There are two different questions regarding Markelle Fultz. The first is whether he will ever become a playoff-caliber NBA starter. The second is whether he will ever become the brand of playoff-caliber starter that a team like the Sixers needs to complete its unique young nucleus. From a semantic point of view, that might seem a subtle distinction. But from the point of view of the Sixers' reality on the court, it is nothing less than defining.
On Tuesday, Brett Brown's first extended comments on the matter since June did little to dispel fears that Fultz's rookie tribulations were something other than a surmountable bump-in-the-road. There can be a lot of truth lurking in the omissions, so it's worth noting what we heard versus what we did not hear. We heard that Fultz took 150,000 shots during his summer of work with renowned shot doctor Drew Hanlen. We heard that he has returned to the Sixers' training facility looking more confident, more assertive. We heard that Brown is excited to find ways to utilize Fultz on the defensive perimeter, to experiment with packages for him in the offensive pick-and-roll, to inject the Sixers' rapid ball movement with the off-the-dribble playmaking ability that was sorely lacking during last year's postseason loss to the Celtics.
What we did not hear was any degree of certainty that Fultz will end up occupying the role that the Sixers envisioned for him when they traded up to select him at No. 1 overall in June of 2017. We did not hear that he has been knocking down open looks from three-point range. We did not hear that he is back to being the player he was last summer, when he knocked down six of 16 three-point shots he attempted in three summer-league games and reinforced the Sixers' belief that he could occupy the combo-guard role that will be a necessary component of any offense featuring Ben Simmons as the primary ballhandler.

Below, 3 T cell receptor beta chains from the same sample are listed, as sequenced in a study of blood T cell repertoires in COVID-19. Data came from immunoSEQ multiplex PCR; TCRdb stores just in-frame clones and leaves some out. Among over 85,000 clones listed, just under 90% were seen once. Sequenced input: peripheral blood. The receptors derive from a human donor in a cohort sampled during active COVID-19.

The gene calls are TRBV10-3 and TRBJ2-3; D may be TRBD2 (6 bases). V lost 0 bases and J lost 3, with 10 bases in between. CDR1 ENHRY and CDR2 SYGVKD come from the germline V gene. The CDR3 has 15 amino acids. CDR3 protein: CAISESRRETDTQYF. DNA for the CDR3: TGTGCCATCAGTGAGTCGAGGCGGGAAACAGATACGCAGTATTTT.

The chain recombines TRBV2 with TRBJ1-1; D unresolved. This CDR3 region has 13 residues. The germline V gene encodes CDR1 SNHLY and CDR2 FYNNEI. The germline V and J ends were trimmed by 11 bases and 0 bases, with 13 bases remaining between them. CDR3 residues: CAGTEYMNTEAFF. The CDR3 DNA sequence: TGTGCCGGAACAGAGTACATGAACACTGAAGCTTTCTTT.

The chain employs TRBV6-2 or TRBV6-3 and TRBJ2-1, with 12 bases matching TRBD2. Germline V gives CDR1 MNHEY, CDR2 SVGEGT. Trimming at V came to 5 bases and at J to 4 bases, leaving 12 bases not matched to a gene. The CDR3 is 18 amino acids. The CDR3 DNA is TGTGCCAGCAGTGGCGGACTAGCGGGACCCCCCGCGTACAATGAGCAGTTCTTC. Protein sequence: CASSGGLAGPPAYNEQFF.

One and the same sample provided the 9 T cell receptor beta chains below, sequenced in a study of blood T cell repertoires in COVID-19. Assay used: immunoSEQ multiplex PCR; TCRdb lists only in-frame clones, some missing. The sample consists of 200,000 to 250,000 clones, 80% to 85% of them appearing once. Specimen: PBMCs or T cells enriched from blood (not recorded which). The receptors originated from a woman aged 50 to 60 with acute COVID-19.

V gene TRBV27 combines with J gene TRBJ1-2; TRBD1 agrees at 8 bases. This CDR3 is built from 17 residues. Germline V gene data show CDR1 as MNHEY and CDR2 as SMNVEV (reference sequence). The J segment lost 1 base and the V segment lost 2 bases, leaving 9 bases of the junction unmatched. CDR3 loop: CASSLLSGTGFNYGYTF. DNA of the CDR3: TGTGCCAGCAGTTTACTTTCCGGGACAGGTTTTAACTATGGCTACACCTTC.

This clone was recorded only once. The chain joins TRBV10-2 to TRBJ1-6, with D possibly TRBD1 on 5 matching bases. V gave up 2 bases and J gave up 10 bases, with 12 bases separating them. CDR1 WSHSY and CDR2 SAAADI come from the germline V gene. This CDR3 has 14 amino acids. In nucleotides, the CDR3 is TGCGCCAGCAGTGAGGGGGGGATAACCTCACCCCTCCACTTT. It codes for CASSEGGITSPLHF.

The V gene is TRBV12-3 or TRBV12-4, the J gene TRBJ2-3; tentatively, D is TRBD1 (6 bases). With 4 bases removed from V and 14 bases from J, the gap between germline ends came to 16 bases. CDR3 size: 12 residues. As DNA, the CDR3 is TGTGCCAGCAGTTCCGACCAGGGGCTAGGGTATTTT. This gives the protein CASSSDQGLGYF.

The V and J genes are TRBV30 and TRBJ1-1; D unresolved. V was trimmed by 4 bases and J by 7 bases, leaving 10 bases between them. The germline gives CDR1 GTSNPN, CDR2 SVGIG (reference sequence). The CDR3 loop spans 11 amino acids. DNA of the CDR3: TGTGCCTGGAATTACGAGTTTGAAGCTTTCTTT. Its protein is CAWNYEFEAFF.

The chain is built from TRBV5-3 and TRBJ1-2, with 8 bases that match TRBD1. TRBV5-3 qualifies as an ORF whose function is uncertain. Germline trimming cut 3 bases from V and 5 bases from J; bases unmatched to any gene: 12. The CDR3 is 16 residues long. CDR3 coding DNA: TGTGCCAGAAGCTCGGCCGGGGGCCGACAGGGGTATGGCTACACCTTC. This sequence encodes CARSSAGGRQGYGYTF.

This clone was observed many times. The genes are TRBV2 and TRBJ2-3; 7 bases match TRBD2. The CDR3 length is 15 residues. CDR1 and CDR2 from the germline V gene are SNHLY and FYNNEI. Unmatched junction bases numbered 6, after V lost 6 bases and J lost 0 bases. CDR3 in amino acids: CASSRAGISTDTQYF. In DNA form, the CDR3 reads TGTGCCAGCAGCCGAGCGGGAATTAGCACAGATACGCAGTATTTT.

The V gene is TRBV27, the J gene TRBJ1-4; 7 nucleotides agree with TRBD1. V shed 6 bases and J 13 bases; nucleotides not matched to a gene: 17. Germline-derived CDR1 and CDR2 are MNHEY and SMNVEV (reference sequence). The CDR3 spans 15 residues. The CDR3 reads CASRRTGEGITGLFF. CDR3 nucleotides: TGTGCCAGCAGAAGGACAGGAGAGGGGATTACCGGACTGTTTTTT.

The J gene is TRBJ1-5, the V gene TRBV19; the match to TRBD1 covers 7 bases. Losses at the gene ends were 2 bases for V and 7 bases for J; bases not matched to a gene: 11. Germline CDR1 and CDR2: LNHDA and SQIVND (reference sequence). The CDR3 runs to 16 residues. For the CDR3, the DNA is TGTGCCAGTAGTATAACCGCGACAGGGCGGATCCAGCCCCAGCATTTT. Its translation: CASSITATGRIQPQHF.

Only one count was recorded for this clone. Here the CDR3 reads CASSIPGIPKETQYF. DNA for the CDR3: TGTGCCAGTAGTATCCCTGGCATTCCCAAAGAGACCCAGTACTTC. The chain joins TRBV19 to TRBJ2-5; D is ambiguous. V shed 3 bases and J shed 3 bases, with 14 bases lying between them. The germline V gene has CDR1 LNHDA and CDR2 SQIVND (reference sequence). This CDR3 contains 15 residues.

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"I told everybody, his shot's not going to define him," Brown said. "I'm really interested in integrating him and Ben. He's more of a point guard than he is anything. So how are you going to do that with Ben and Markelle? How are they going to coexist? It's interesting."
It is interesting, because that was never supposed to be an issue. The Sixers did not give up what they gave up for Fultz because of his playmaking ability. They did not do so because of his frame, or his bounce, or his projectability on defense. It wasn't his handle that made him the clear-cut answer on draft day.
Make no mistake, those characteristics were significant assets in the portfolio of traits that led him to be regarded as the consensus No. 1 pick. But the thing that made him a must-have was his ability to shoot the basketball. That was the differentiator. Not only was he the best player available, but he was also the best fit for the lineup the Sixers were going to be running out there. Brown knew the formula for success in an offense that featured Simmons as the primary ballhandler was to surround him with shooters who could space the court and take advantage of the open looks he would generate. The 52 games that the Sixers won last season were a testament to the viability of that formula.
But, at times, they were also a testament to the limitations of the personnel that they had in place. Brown talked about the way the Celtics forced Robert Covington and JJ Redick to put the ball on the floor and create off the dribble during the Sixers' postseason loss. That is where a player with Fultz's expected skill set would have provided a compelling antidote. While Redick and Covington are shooters first and foremost, the Sixers envisioned Fultz as a player who could both space the floor with his ability to knock down a shot from behind the arc and create off the dribble.
The question remains: Has that vision changed?
"No it hasn't, but I understand your question," Brown said. "I mean, it's on all of our minds. The simplest answer would be to grow Markelle's perimeter game. But there is also some excitement that, I think, Ben at times playing at [power forward] is powerful. I really feel and see that. And I share that with both Ben and Markelle. We talk freely. I get the uncertainty of the fit. And I feel like over time we're all going to learn more, but my expectation and anticipation is I'm coming into this real excited to watch it and figure out how to use it best. I understand the concern, I get it completely, but I feel that we have solutions and I feel with time, we're going to be excited seeing some of the things we're seeing. I mean, he really does stuff that nobody else on our team does. I'm reminded of that even as [of] an hour ago, when I left watching him fly up and down the floor."